How to Establish a Good Franchisor/Franchisee Relationship
By Steven Belmonte CEO, Vimana Franchise Systems LLC | March 27, 2016
To establish a good relationship you must first understand the foundation on which the relationship is built.
For example, one of the greatest personal debates we often face in the franchisor-franchisee relationship centers on character. Do you believe that it's possible for a person to possess both a public and a private character, even if the two are very different? What you do in private is your own business, as long as it doesn't affect your public performance, right?
Not necessarily - especially when your individual personal performance impacts your business performance. Once you divide your personality and your actions into two or more categories, you deviate from the very definition of the word "character." At its root, one's character is defined by one's integrity - "The quality or state of being complete, unbroken condition, unimpaired, of sound moral principle, uprightness, honesty and sincerity." - (Defined by Webster)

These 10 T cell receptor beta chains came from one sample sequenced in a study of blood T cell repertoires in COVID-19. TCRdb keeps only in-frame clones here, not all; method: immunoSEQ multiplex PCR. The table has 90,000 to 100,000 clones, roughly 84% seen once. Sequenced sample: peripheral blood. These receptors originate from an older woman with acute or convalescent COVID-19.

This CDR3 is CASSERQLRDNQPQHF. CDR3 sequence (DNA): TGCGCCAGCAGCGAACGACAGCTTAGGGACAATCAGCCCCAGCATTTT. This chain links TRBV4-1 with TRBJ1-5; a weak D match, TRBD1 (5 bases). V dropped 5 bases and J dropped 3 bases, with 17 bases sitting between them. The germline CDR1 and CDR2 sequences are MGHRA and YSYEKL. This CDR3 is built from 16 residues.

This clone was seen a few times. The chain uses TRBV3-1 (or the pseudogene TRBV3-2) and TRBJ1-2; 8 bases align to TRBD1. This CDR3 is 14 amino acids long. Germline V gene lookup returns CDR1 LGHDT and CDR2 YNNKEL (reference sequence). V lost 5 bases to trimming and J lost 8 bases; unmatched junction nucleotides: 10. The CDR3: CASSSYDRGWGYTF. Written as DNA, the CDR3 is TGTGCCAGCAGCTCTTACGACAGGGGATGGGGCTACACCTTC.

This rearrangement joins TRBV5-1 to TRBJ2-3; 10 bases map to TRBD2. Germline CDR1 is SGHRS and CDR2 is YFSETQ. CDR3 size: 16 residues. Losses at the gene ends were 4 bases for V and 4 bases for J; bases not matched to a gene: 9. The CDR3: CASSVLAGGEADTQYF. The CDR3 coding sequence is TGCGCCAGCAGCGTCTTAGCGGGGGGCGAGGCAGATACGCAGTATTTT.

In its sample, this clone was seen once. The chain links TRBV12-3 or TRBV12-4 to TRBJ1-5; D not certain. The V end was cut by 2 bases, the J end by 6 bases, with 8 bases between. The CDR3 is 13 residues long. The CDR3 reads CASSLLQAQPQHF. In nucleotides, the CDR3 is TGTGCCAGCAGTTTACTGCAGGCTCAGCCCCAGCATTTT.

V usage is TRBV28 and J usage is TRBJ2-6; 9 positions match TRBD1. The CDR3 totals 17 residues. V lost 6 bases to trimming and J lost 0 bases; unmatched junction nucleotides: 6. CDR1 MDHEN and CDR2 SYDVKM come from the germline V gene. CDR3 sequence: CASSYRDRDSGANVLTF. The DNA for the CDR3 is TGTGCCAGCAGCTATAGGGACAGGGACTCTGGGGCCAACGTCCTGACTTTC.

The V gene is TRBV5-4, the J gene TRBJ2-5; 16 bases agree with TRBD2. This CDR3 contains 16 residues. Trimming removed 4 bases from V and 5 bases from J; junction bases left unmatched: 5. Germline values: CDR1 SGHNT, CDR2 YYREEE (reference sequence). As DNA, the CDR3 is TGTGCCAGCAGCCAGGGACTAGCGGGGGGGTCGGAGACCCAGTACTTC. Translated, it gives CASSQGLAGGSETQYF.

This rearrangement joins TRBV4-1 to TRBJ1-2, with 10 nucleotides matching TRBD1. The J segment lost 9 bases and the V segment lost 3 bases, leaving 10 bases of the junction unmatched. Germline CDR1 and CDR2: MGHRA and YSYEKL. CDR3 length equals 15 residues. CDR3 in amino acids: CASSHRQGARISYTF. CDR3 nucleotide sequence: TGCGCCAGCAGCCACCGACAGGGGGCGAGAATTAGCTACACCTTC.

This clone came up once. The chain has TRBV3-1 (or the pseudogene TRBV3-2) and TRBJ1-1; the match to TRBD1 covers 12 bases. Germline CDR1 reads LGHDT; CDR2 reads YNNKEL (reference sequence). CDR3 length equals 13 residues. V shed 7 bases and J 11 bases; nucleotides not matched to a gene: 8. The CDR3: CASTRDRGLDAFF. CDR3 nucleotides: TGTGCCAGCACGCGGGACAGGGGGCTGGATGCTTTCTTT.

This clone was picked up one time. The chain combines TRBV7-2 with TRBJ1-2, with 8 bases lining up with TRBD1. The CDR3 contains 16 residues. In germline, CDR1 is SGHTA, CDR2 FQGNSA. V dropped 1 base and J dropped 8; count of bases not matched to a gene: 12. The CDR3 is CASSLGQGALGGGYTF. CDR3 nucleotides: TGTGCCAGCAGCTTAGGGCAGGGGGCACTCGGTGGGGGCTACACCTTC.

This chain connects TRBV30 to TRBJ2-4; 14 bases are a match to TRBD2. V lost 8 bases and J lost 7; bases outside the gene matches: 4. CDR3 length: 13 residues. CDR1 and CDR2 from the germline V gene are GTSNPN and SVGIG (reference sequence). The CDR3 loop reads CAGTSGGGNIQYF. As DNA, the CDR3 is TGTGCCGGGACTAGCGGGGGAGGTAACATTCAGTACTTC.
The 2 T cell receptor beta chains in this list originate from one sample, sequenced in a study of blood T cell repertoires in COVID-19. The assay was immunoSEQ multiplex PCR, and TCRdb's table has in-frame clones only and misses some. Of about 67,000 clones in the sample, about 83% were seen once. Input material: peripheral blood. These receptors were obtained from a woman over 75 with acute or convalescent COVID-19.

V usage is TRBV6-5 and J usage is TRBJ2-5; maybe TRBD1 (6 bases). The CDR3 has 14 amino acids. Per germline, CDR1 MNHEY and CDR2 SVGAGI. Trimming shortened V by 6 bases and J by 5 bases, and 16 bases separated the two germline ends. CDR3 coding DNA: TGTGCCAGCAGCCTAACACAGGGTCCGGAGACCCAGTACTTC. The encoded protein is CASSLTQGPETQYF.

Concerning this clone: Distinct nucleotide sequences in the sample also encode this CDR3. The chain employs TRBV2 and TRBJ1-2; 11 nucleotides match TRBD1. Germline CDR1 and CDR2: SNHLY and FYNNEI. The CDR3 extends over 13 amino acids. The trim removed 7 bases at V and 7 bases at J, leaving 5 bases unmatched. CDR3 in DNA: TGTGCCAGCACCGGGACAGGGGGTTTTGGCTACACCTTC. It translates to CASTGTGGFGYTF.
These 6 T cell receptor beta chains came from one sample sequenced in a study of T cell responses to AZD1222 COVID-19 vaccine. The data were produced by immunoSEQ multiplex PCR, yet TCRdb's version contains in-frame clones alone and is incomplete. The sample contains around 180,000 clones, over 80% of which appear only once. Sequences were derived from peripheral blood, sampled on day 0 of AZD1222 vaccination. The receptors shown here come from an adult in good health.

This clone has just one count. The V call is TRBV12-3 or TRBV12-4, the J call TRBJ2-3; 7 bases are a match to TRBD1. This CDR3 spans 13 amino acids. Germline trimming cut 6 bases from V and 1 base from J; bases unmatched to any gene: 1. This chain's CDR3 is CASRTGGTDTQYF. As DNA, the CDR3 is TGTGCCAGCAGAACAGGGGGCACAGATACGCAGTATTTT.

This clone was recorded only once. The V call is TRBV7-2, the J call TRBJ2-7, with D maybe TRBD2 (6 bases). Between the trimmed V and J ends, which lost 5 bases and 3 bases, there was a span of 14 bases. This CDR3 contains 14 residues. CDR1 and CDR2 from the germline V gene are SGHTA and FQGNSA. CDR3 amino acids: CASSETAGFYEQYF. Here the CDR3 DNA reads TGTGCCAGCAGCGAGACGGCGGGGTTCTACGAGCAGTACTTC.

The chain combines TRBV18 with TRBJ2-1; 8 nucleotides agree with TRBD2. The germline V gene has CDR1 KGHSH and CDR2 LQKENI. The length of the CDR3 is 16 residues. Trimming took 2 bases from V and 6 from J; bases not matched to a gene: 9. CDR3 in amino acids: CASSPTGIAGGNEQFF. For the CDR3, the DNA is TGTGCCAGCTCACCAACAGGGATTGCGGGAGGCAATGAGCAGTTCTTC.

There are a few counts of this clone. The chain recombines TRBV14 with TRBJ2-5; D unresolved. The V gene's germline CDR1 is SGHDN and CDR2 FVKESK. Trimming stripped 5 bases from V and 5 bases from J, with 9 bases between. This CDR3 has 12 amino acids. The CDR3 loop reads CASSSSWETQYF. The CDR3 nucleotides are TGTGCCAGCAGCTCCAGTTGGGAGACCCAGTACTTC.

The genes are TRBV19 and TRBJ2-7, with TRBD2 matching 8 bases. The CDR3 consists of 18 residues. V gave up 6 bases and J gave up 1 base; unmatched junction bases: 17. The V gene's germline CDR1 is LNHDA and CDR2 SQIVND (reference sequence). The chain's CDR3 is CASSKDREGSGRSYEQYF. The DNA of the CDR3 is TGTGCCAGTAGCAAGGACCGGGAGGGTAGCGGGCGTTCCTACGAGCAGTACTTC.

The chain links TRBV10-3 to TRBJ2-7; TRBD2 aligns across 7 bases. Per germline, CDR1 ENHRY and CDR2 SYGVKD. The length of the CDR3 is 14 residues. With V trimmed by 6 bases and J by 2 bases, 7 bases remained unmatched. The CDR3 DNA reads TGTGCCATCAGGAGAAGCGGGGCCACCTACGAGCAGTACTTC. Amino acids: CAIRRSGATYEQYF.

Therefore, if your character - which defines who you are - is broken into two or more entities, you no longer have integrity because you are no longer "whole." Without integrity, you don't have much character. Unfortunately, without integrity it is still possible to run a successful business. However, the chance of your staying successful is greatly minimized, and while certain people may do business with you, it's most likely going to be out of necessity. When your integrity is low, "people know it."
How many times have you heard a franchisor or franchisee claim to operate with integrity? In the hospitality environment, integrity is achieved by walking the talk and doing for your franchisees, employees or guests what you say you are going to do.
Sounds pretty simple... and a great formula for a successful partnership, right? Partnership is achieved by accomplishing goals together and by teaming for the good of all parties. Unfortunately, just as in personal relationships, business partnerships sometimes fail because one of the parties takes his or her eyes off the original goal, or somewhere down the road loses integrity because of a flaw in his or her character (dishonesty perhaps, impaired judgment or in many cases the person "just doesn't care.")
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